Saied Is Bad News for Women’s Rights in Tunisia

Saied Is Bad News for Women’s Rights in Tunisia
Then-candidate Kais Saied speaks to his supporters and the media after advancing to the second round of Tunisia’s presidential election, in Tunis, Tunisia, Sept.17, 2019 (AP photo by Mosa’ab Elshamy).

Tunisian President Kais Saied has steadily chipped away at a decade of democratic progress in the country since consolidating power via a self-coup in July 2021. One of the rights most under threat today is gender equality. Beginning with its independence from France in 1956, Tunisia has prided itself on being one of the most advanced countries in the Arab world when it comes to protecting women’s rights and promoting women’s empowerment. Saied, however, has used a variety of tools straight out of the authoritarian playbook to give lip service to gender equality in Tunisia, while simultaneously undermining it.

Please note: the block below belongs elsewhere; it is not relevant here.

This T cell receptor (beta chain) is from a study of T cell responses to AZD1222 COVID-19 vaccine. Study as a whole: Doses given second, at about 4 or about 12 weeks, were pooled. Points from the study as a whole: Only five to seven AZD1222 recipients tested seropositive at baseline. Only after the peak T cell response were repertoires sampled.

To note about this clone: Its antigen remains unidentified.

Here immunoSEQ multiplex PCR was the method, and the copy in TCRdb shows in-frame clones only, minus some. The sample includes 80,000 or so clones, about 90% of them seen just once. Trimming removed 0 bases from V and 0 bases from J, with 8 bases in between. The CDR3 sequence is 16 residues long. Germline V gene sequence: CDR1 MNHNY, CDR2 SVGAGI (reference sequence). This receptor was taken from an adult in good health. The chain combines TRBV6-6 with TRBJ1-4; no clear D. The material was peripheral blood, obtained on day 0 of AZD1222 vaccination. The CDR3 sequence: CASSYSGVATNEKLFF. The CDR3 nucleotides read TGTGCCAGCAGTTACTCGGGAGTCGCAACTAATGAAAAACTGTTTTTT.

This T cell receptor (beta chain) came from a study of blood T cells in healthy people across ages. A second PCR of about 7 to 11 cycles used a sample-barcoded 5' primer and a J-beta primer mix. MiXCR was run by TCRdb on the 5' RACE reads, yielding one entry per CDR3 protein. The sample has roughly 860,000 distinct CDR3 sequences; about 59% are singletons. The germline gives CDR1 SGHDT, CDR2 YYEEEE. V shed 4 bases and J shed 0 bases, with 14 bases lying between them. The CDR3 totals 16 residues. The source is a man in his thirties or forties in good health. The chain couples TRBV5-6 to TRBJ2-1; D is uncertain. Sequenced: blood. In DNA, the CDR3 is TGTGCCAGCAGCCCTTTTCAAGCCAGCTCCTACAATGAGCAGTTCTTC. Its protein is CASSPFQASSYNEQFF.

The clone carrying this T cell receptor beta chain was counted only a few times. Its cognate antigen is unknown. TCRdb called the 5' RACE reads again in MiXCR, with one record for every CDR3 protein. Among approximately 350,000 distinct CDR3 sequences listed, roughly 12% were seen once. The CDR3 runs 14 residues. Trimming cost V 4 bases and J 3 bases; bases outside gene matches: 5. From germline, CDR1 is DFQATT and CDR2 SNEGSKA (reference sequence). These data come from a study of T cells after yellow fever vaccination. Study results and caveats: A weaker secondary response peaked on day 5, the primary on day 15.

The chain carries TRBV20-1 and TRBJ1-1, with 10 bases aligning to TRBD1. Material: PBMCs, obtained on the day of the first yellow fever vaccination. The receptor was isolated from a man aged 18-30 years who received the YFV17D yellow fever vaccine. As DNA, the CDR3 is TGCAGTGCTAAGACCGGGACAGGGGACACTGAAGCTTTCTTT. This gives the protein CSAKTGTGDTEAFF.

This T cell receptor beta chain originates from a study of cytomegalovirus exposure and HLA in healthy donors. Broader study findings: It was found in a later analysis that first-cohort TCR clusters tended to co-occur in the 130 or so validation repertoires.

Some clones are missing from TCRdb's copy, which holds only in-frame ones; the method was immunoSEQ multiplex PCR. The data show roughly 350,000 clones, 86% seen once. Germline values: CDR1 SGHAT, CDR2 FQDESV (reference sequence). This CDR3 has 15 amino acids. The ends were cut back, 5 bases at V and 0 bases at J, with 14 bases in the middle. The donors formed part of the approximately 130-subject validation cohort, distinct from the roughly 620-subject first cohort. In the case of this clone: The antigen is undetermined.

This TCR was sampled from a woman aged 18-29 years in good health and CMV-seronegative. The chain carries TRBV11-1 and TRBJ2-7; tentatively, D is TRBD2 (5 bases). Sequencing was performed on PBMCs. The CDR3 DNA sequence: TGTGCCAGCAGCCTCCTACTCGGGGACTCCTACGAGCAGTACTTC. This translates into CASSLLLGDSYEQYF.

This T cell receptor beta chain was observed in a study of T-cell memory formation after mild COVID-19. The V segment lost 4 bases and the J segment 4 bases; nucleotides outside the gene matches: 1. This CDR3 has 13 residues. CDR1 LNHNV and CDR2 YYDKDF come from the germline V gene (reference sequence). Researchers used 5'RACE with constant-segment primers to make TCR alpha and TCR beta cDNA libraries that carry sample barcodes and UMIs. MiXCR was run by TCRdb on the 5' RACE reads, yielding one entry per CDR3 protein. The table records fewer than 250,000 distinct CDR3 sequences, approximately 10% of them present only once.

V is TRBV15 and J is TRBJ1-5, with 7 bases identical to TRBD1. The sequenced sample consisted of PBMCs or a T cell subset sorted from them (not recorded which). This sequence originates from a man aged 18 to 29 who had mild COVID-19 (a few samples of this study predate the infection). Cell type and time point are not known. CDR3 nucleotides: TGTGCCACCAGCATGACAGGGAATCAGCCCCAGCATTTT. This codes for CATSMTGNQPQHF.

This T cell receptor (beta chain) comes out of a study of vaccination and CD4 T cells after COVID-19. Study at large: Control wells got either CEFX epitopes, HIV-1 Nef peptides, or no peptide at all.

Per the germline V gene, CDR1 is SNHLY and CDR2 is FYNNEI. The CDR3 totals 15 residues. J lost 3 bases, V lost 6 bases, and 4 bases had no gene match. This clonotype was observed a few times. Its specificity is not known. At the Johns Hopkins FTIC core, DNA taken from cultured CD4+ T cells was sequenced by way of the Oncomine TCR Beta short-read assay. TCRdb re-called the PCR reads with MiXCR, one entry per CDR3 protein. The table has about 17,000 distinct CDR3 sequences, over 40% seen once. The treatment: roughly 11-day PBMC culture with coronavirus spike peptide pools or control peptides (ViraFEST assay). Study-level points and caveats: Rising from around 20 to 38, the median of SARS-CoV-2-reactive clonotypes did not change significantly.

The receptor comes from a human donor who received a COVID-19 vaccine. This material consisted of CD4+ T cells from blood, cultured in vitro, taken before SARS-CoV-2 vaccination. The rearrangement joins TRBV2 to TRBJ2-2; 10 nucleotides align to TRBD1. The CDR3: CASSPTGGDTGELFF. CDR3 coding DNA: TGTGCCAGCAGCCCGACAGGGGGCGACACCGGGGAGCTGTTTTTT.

That has implications beyond the moral and ethical realm. Gender equality is one of many dimensions of good governance. Research by the OECD has shown that greater participation of women in government can contribute to lowering inequality and improving public trust in government. Full political representation ensures that a state’s decision-makers more accurately reflect the makeup of society. And societies with higher levels of gender equality in education tend to have higher economic growth.

Women’s Rights Before the Revolution

Tunisia began enacting gender reforms soon after its independence, even while maintaining tight control over feminist organizations. The country’s first president, Habib Bourguiba, promoted a Code of Personal Status, or CPS, that abolished polygamy, regulated divorce, raised the age of marriage and required a women’s consent for marriage, among other measures. Tunisia was ahead of the curve globally in providing women with access to birth control in 1962. Abortion was legalized in 1973.

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